Updated at 8 p.m. ET

He rose from relative state-party obscurity and reached an unlikely pinnacle as the man responsible for the agenda of the president of the United States.

Now, Reince Priebus is out of that job as White House chief of staff in the most significant shake-up of the rocky Trump presidency.

President Trump announced on Twitter on Friday that Homeland Security Secretary John Kelly has been named to replace Priebus, who says he resigned Thursday.

Updated at 4:49 p.m. ET

The head of the Boy Scouts of America apologized Thursday to the organization's members, telling them that the group did not intend to showcase the "political rhetoric" in President Trump's speech to the National Jamboree earlier this week.

Updated: 9:27 a.m.

President Trump's announcement that he wants to ban transgender people from serving in the military could mean a historic reversal in the Pentagon's long-term trend of lowering barriers to service.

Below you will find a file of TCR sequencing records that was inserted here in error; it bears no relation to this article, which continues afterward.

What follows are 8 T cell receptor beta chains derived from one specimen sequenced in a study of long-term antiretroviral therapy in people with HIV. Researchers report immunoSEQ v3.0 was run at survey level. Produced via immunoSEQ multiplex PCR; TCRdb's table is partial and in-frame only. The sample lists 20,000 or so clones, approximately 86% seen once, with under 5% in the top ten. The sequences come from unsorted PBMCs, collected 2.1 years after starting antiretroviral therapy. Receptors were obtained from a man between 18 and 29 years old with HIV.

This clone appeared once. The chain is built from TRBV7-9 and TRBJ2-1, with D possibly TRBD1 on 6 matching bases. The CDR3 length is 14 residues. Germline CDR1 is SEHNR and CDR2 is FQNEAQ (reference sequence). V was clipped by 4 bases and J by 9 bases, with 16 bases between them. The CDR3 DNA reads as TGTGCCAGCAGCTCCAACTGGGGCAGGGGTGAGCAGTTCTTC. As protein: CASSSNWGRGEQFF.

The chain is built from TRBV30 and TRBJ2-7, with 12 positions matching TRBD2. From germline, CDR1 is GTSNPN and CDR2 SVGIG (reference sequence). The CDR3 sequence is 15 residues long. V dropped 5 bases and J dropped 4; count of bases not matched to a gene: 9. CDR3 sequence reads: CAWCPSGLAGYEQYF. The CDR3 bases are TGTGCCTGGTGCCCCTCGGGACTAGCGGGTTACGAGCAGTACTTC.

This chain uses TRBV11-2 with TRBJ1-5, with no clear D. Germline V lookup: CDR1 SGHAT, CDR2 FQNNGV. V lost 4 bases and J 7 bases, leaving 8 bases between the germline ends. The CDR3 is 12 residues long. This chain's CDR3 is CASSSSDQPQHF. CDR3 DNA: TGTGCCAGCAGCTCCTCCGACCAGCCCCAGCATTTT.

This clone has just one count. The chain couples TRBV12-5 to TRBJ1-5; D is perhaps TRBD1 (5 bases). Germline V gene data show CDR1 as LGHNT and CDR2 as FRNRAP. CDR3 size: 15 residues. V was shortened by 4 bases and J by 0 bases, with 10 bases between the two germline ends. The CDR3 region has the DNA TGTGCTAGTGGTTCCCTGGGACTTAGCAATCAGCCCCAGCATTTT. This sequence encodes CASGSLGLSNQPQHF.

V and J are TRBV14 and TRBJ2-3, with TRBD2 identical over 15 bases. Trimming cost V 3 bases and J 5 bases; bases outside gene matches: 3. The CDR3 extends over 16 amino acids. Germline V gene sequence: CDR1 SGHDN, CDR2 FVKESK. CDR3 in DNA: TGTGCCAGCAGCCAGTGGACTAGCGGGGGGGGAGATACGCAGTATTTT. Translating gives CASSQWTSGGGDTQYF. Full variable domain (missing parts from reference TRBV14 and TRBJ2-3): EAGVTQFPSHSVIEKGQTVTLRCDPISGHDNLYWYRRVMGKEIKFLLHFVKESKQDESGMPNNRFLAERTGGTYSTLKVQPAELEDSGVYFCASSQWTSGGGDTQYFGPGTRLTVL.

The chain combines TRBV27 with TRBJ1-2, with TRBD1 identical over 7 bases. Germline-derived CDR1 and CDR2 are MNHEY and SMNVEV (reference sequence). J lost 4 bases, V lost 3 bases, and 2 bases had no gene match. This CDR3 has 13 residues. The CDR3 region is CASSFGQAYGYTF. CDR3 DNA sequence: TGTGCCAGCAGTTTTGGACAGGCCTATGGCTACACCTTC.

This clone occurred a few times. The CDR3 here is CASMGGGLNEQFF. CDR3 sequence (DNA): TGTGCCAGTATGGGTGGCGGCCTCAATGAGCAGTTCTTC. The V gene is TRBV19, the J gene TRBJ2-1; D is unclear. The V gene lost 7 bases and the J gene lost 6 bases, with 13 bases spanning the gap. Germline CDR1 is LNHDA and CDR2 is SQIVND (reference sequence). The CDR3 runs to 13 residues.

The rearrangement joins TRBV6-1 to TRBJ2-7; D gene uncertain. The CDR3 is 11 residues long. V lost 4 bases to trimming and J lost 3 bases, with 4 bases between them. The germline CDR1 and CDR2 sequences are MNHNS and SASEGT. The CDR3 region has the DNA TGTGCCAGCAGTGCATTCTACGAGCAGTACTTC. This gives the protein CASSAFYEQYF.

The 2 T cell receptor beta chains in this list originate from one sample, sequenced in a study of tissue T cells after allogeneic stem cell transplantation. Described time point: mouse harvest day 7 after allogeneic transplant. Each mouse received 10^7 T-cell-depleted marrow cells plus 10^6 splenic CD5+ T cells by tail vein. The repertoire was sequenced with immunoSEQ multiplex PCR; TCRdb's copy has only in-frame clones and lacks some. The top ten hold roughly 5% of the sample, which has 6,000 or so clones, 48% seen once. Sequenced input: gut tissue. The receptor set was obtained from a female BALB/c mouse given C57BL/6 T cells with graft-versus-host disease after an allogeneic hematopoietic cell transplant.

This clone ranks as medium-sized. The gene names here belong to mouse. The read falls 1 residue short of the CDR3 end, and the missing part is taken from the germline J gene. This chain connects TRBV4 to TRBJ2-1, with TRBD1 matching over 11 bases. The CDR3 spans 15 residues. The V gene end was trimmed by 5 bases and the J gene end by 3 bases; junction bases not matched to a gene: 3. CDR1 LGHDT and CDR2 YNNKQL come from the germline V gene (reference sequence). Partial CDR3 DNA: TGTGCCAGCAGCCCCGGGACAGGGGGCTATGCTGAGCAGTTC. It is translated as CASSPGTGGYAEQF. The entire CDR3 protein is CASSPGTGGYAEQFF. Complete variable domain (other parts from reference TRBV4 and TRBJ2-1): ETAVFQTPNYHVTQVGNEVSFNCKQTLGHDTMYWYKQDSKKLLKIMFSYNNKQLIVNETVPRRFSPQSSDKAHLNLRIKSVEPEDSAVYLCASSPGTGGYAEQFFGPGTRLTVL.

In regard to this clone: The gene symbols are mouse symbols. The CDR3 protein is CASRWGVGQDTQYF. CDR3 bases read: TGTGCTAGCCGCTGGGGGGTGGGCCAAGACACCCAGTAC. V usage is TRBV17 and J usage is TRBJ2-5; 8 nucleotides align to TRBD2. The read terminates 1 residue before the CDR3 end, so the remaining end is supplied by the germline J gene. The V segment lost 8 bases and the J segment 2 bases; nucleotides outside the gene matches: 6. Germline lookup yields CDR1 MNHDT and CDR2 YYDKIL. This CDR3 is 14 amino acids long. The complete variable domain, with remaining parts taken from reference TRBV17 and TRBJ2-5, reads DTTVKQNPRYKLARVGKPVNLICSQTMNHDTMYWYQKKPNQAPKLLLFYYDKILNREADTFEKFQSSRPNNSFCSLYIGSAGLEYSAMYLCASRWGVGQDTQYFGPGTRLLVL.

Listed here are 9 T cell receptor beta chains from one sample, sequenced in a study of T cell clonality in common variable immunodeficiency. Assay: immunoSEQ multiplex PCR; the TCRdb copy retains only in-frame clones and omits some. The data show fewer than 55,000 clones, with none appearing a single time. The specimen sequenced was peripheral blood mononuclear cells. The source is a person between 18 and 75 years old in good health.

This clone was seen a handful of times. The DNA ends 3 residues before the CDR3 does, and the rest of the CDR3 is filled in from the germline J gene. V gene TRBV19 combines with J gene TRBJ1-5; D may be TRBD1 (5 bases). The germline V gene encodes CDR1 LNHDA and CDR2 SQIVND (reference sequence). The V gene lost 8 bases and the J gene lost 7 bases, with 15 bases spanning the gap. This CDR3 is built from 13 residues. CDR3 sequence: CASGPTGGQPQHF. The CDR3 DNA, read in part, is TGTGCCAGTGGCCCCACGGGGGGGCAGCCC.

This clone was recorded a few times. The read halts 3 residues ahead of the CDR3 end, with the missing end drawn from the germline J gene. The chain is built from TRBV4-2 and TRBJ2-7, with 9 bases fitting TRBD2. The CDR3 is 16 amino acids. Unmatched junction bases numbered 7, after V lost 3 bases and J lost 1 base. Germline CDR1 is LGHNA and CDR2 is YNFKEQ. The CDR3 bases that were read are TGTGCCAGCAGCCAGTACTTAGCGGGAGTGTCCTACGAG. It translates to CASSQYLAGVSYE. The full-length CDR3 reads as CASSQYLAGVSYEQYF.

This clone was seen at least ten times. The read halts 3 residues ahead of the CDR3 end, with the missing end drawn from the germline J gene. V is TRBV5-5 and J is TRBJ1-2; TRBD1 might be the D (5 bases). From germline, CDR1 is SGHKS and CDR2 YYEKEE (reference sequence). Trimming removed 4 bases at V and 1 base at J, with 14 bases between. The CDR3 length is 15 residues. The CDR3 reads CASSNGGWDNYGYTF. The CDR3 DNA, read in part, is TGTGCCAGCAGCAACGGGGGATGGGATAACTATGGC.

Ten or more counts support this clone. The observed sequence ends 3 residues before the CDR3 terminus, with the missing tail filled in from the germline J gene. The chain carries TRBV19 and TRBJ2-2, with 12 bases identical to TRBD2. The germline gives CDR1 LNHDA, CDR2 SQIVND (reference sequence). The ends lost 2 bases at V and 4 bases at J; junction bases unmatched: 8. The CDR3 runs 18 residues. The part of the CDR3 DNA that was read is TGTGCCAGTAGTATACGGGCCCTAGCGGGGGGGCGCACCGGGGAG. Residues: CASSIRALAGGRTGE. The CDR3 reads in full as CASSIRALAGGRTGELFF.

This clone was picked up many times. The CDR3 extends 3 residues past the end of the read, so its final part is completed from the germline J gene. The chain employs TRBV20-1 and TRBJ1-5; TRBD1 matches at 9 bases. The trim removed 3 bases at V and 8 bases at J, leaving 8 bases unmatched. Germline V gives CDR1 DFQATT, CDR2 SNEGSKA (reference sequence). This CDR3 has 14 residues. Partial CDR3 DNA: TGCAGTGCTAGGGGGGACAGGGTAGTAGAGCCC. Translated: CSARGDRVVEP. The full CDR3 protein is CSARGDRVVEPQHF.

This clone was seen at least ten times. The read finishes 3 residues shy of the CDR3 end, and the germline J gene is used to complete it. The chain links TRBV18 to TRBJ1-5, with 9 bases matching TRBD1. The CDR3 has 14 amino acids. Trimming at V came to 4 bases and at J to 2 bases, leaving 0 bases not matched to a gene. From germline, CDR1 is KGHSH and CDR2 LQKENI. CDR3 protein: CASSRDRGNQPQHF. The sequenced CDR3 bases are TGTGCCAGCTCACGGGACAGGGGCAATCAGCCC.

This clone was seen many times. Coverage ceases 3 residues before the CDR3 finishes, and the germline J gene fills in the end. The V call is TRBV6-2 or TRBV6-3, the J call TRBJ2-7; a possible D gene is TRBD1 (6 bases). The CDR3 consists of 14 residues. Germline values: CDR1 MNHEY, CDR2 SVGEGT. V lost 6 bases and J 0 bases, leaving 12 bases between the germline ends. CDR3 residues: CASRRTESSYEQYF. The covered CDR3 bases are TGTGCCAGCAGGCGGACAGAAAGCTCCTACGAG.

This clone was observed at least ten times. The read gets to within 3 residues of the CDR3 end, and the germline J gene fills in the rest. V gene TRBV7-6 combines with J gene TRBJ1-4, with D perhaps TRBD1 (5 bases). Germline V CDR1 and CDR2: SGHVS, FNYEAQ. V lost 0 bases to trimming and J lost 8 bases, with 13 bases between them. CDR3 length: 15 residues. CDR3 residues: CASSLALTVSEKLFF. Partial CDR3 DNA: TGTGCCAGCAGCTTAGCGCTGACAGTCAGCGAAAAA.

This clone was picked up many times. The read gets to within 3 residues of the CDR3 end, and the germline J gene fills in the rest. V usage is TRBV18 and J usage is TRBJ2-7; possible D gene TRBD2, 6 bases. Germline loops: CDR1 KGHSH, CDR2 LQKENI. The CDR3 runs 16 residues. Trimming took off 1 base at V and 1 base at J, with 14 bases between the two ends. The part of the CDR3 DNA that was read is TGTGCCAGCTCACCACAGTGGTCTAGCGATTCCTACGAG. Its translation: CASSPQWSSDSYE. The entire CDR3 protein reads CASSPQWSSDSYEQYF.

Or it could be a speed bump on a course the Defense Department was already following.

The question in Washington following Trump's post on Twitter Wednesday morning was: Which will it be?

Almost no one other than Trump himself had any idea what he intended when he wrote this:

From Texas Standard:

In a series of blockbuster tweets this morning, President Donald trump wrote that transgender individuals won’t be allowed to serve in the U.S. military.

Malcolm McClendon / The Texas Tribune

The state military patrol that’s been on the Texas-Mexico border since 2014 just got a $2.3 million boost from the federal government to help keep it in place.

PBS NewsHour / YouTube

President Donald Trump is in Paris for talks with French President Emmanuel Macron. Trump was invited to take part in Bastille Day celebrations and to commemorate the centennial of the U.S. entry into World War I.

Live Stream Screenshot

Christopher Wray, President Trump’s nominee for FBI Director, faces the Senate Judiciary Committee on Wednesday for his confirmation hearing. Wray would replace James Comey, whom Trump fired in May.

Donald Trump, Jr. tweeted images of emails regarding his 2016 meeting with a Russian lawyer on Tuesday. An intermediary said he could connect Trump Jr. with people who had information "that would incriminate Hillary [Clinton]... and would be very useful to your father."